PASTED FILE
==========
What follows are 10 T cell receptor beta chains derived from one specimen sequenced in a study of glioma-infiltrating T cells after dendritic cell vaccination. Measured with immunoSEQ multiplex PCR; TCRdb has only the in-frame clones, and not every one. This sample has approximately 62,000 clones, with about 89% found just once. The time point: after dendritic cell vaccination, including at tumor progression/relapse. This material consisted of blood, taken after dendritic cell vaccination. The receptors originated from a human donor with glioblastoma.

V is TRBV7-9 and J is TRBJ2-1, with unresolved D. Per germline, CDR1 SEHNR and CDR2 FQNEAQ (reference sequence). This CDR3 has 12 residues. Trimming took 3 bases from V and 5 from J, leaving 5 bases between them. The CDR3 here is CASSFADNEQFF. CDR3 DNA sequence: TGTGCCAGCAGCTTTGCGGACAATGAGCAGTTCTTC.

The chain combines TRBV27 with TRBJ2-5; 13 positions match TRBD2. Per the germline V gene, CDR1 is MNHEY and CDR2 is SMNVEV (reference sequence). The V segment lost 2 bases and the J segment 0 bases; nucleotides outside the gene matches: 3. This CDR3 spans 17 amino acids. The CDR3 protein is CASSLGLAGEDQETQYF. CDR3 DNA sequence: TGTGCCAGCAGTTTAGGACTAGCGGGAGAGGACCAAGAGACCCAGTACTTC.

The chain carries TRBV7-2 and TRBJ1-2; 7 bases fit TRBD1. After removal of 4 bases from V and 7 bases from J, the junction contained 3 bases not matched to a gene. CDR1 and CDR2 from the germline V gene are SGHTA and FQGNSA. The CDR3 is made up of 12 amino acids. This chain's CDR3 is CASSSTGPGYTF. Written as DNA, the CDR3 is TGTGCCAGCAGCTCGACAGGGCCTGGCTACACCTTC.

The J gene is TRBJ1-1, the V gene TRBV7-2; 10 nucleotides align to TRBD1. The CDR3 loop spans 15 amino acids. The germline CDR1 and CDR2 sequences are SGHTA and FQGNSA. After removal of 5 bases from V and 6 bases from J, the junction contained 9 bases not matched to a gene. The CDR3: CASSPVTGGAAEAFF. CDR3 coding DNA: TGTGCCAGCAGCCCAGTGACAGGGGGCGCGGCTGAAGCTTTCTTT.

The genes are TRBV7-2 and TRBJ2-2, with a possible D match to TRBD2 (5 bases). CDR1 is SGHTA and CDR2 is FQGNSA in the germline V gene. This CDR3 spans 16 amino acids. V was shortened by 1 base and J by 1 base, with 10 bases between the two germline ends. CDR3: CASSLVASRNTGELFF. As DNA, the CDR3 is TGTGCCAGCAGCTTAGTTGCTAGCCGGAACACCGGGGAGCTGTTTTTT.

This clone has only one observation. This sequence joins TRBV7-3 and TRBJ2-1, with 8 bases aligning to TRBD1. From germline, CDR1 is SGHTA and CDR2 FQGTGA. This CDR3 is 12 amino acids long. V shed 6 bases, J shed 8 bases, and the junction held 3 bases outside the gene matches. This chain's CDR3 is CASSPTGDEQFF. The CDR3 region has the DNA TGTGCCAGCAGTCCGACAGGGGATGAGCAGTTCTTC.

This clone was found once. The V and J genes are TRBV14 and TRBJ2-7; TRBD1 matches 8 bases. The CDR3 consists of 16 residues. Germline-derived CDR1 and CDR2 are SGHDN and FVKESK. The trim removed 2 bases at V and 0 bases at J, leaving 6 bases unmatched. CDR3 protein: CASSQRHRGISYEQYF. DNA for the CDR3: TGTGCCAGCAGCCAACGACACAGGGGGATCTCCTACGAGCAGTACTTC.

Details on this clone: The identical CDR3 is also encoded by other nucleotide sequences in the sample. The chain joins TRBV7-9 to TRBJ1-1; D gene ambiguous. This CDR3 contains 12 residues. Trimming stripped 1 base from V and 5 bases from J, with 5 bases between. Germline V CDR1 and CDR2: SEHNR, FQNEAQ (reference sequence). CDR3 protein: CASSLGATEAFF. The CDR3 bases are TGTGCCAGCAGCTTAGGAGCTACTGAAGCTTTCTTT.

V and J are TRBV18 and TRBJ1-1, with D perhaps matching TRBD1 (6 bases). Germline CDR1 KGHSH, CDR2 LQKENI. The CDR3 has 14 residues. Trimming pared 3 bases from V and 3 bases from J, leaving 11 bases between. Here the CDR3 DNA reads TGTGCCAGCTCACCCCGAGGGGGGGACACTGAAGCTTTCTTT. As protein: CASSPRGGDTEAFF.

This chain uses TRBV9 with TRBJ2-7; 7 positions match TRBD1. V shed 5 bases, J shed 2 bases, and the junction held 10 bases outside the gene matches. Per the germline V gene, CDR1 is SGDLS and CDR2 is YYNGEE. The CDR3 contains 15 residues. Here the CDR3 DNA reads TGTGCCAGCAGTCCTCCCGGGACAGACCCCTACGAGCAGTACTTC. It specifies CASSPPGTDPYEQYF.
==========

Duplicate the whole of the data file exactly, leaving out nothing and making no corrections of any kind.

What follows are 10 T cell receptor beta chains derived from one specimen sequenced in a study of glioma-infiltrating T cells after dendritic cell vaccination. Measured with immunoSEQ multiplex PCR; TCRdb has only the in-frame clones, and not every one. This sample has approximately 62,000 clones, with about 89% found just once. The time point: after dendritic cell vaccination, including at tumor progression/relapse. This material consisted of blood, taken after dendritic cell vaccination. The receptors originated from a human donor with glioblastoma.

V is TRBV7-9 and J is TRBJ2-1, with unresolved D. Per germline, CDR1 SEHNR and CDR2 FQNEAQ (reference sequence). This CDR3 has 12 residues. Trimming took 3 bases from V and 5 from J, leaving 5 bases between them. The CDR3 here is CASSFADNEQFF. CDR3 DNA sequence: TGTGCCAGCAGCTTTGCGGACAATGAGCAGTTCTTC.

The chain combines TRBV27 with TRBJ2-5; 13 positions match TRBD2. Per the germline V gene, CDR1 is MNHEY and CDR2 is SMNVEV (reference sequence). The V segment lost 2 bases and the J segment 0 bases; nucleotides outside the gene matches: 3. This CDR3 spans 17 amino acids. The CDR3 protein is CASSLGLAGEDQETQYF. CDR3 DNA sequence: TGTGCCAGCAGTTTAGGACTAGCGGGAGAGGACCAAGAGACCCAGTACTTC.

The chain carries TRBV7-2 and TRBJ1-2; 7 bases fit TRBD1. After removal of 4 bases from V and 7 bases from J, the junction contained 3 bases not matched to a gene. CDR1 and CDR2 from the germline V gene are SGHTA and FQGNSA. The CDR3 is made up of 12 amino acids. This chain's CDR3 is CASSSTGPGYTF. Written as DNA, the CDR3 is TGTGCCAGCAGCTCGACAGGGCCTGGCTACACCTTC.

The J gene is TRBJ1-1, the V gene TRBV7-2; 10 nucleotides align to TRBD1. The CDR3 loop spans 15 amino acids. The germline CDR1 and CDR2 sequences are SGHTA and FQGNSA. After removal of 5 bases from V and 6 bases from J, the junction contained 9 bases not matched to a gene. The CDR3: CASSPVTGGAAEAFF. CDR3 coding DNA: TGTGCCAGCAGCCCAGTGACAGGGGGCGCGGCTGAAGCTTTCTTT.

The genes are TRBV7-2 and TRBJ2-2, with a possible D match to TRBD2 (5 bases). CDR1 is SGHTA and CDR2 is FQGNSA in the germline V gene. This CDR3 spans 16 amino acids. V was shortened by 1 base and J by 1 base, with 10 bases between the two germline ends. CDR3: CASSLVASRNTGELFF. As DNA, the CDR3 is TGTGCCAGCAGCTTAGTTGCTAGCCGGAACACCGGGGAGCTGTTTTTT.

This clone has only one observation. This sequence joins TRBV7-3 and TRBJ2-1, with 8 bases aligning to TRBD1. From germline, CDR1 is SGHTA and CDR2 FQGTGA. This CDR3 is 12 amino acids long. V shed 6 bases, J shed 8 bases, and the junction held 3 bases outside the gene matches. This chain's CDR3 is CASSPTGDEQFF. The CDR3 region has the DNA TGTGCCAGCAGTCCGACAGGGGATGAGCAGTTCTTC.

This clone was found once. The V and J genes are TRBV14 and TRBJ2-7; TRBD1 matches 8 bases. The CDR3 consists of 16 residues. Germline-derived CDR1 and CDR2 are SGHDN and FVKESK. The trim removed 2 bases at V and 0 bases at J, leaving 6 bases unmatched. CDR3 protein: CASSQRHRGISYEQYF. DNA for the CDR3: TGTGCCAGCAGCCAACGACACAGGGGGATCTCCTACGAGCAGTACTTC.

Details on this clone: The identical CDR3 is also encoded by other nucleotide sequences in the sample. The chain joins TRBV7-9 to TRBJ1-1; D gene ambiguous. This CDR3 contains 12 residues. Trimming stripped 1 base from V and 5 bases from J, with 5 bases between. Germline V CDR1 and CDR2: SEHNR, FQNEAQ (reference sequence). CDR3 protein: CASSLGATEAFF. The CDR3 bases are TGTGCCAGCAGCTTAGGAGCTACTGAAGCTTTCTTT.

V and J are TRBV18 and TRBJ1-1, with D perhaps matching TRBD1 (6 bases). Germline CDR1 KGHSH, CDR2 LQKENI. The CDR3 has 14 residues. Trimming pared 3 bases from V and 3 bases from J, leaving 11 bases between. Here the CDR3 DNA reads TGTGCCAGCTCACCCCGAGGGGGGGACACTGAAGCTTTCTTT. As protein: CASSPRGGDTEAFF.

This chain uses TRBV9 with TRBJ2-7; 7 positions match TRBD1. V shed 5 bases, J shed 2 bases, and the junction held 10 bases outside the gene matches. Per the germline V gene, CDR1 is SGDLS and CDR2 is YYNGEE. The CDR3 contains 15 residues. Here the CDR3 DNA reads TGTGCCAGCAGTCCTCCCGGGACAGACCCCTACGAGCAGTACTTC. It specifies CASSPPGTDPYEQYF.